Construction of fast xylose-fermenting yeast based on industrial ethanol-producing diploid Saccharomyces cerevisiaeby rational design and adaptive evolution
© Diao et al.; licensee BioMed Central Ltd. 2013
Received: 2 May 2013
Accepted: 10 December 2013
Published: 19 December 2013
It remains a challenge for recombinant S. cerevisiae to convert xylose in lignocellulosic biomass hydrolysates to ethanol. Although industrial diploid strains are more robust compared to laboratory haploid strains, however, industrial diploid S. cerevisiae strains have been less pursued in previous studies. This work aims to construct fast xylose-fermenting yeast using an industrial ethanol-producing diploid S. cerevisiae strain as a host.
Fast xylose-fermenting yeast was constructed by genome integration of xylose-utilizing genes and adaptive evolution, including 1) Piromyces XYLA was introduced to enable the host strain to convert xylose to xylulose; 2) endogenous genes (XKS1, RKI1, RPE1, TKL1, and TAL1) were overexpressed to accelerate conversion of xylulose to ethanol; 3) Candida intermedia GXF1, which encodes a xylose transporter, was introduced at the GRE3 locus to improve xylose uptake; 4) aerobic evolution in rich xylose media was carried out to increase growth and xylose consumption rates. The best evolved strain CIBTS0735 consumed 80 g/l glucose and 40 g/l xylose in rich media within 24 hours at an initial OD600 of 1.0 (0.63 g DCW/l) and produced 53 g/l ethanol.
Based on the above fermentation performance, we conclude that CIBTS0735 shows great potential for ethanol production from lignocellulosic biomass.
As a transportation fuel, ethanol has the potential to displace a substantial portion of gasoline. In recent years, ethanol production from lignocellulosic biomass has been attracting great attention. To produce ethanol, raw materials such as corn stover should be first pretreated and then hydrolyzed to liberate simple sugars, i.e. glucose and xylose. Subsequently, these sugars are converted to ethanol by microbial fermentation . Saccharomyces cerevisiae is believed to be the most promising biocatalyst for this conversion due to its wide use in the starch- and sucrose-based ethanol industry . However, S. cerevisiae cannot ferment xylose into ethanol. Since xylose is the second most abundant sugar present in the biomass hydrolysate after glucose, therefore fast xylose fermentation is required to produce ethanol from lignocellulosic biomass economically .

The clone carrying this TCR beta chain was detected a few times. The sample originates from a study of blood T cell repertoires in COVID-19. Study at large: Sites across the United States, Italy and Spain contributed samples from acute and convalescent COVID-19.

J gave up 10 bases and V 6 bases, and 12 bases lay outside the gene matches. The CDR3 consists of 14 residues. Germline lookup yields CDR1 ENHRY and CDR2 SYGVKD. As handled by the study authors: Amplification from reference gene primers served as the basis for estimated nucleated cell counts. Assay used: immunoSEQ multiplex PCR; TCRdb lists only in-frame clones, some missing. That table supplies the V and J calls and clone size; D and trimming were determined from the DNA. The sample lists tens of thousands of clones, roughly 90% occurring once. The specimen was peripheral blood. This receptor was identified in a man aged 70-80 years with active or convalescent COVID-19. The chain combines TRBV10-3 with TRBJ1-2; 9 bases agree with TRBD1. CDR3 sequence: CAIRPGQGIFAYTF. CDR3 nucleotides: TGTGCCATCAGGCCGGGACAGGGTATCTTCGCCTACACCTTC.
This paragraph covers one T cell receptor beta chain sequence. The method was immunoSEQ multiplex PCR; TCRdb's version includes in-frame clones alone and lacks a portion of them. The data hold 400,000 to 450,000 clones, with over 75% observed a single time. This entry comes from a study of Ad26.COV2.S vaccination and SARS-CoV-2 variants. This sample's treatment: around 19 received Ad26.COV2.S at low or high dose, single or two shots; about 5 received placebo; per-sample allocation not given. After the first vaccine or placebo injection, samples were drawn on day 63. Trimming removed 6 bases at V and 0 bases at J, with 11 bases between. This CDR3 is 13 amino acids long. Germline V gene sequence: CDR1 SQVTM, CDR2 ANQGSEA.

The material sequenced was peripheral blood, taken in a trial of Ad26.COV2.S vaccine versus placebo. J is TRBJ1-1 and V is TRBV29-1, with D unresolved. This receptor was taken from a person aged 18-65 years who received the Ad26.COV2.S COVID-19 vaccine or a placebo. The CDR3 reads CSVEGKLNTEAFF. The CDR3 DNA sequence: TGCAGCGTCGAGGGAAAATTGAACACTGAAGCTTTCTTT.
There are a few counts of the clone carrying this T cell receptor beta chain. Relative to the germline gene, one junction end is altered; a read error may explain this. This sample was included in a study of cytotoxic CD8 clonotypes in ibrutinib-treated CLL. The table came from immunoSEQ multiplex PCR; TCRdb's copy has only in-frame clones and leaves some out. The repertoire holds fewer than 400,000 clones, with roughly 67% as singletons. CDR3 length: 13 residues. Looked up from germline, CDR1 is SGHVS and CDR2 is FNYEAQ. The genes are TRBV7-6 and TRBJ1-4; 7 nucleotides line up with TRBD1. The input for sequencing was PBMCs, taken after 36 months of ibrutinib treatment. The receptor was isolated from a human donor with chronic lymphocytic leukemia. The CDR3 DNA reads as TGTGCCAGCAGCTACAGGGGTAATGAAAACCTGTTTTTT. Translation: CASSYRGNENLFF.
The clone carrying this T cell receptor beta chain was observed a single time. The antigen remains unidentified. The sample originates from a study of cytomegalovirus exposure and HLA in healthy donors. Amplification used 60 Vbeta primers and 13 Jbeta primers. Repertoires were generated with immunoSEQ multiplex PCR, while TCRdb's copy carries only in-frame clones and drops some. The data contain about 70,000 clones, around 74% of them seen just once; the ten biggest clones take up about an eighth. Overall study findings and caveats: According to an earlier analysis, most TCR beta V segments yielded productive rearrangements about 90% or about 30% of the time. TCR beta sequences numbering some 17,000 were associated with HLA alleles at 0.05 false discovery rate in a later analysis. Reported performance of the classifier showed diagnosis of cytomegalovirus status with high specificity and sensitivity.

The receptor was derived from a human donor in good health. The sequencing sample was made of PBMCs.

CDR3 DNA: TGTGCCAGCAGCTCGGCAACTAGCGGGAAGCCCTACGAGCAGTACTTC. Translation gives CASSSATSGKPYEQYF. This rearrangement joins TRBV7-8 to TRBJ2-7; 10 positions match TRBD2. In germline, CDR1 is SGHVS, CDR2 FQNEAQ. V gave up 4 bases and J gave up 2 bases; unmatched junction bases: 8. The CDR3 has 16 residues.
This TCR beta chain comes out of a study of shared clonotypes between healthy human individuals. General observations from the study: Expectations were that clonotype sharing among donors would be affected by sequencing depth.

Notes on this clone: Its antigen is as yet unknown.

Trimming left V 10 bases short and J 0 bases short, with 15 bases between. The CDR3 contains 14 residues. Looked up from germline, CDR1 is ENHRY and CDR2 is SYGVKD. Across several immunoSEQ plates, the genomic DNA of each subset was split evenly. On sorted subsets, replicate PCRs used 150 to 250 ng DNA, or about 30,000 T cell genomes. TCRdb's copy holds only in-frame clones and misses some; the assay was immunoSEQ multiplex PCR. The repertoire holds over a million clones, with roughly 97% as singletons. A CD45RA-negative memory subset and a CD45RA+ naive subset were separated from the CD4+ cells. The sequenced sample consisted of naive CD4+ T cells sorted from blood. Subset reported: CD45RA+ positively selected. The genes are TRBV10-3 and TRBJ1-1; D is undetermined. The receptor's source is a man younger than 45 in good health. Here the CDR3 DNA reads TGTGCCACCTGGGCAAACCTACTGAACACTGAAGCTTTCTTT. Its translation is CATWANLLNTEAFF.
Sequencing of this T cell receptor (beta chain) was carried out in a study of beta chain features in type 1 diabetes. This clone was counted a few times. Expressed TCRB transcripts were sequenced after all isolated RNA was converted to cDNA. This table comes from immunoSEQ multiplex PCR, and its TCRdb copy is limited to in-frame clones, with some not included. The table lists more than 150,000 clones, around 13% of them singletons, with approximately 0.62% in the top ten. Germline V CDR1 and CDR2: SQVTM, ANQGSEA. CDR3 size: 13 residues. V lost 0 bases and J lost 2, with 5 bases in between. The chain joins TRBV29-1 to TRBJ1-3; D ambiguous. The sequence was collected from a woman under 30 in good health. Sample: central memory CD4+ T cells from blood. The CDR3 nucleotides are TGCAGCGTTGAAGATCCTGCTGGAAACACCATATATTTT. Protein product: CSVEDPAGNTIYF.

Great progress has been achieved to make S. cerevisiae able to ferment xylose in the last decade [4–8]. S. cerevisiae can take up xylose by nonspecific transporters . After entering into cells, xylose can be converted to xylulose by either the oxidoreductive pathway or the isomerization pathway . Since both pathways are absent in S. cerevisiae, therefore heterologous enzymes have to be introduced. Compared to the oxidoreductive pathway, the isomerization pathway receives more attention since it does not have a cofactor imbalance issue . After phosphorylation by endogenous xylulokinase, xylulose enters the pentose phosphate pathway and then glycolysis to produce ethanol . In previous studies, several steps have been identified as bottlenecks that limit the xylose consumption rate, including slow xylose uptake , slow conversion of xylose to xylulose , and limited flux of the pentose phosphate pathway . Overexpression of xylose-utilizing proteins, to some extent, can remove these bottlenecks [5, 11]. Moreover, GRE3 is thought to cause xylitol accumulation and its deletion is beneficial to minimize xylitol formation . As well as genetic manipulations, adaptive evolution is necessary to increase the xylose consumption rate. For example, several studies showed that combinatorial use of genetic manipulations (i.e. introduction of XYLA from Piromyces and overexpression of endogenous XKS1, RPE1, RKI1, TAL1, and TKL1) and adaptive evolution in xylose media can generate efficient xylose-utilizing strains [4, 8, 14]. However, there are two drawbacks for these studies: 1) laboratory haploid strains were chosen as hosts, which are generally considered not as robust as industrial diploid strains when fermenting lignocellulosic biomass hydrolysates  and 2) plasmid-based protein expression was employed, which is regarded as not stable as integration-based protein expression [15, 16]. Although genome integration of xylose isomerase was pursued by Tanino et al , however, a laboratory haploid strain was selected to construct xylose-fermenting yeast. Until recently, a xylose-fermenting S. cerevisiae strain was reported based on an industrial diploid strain and genome integration of xylose isomerase and other genes .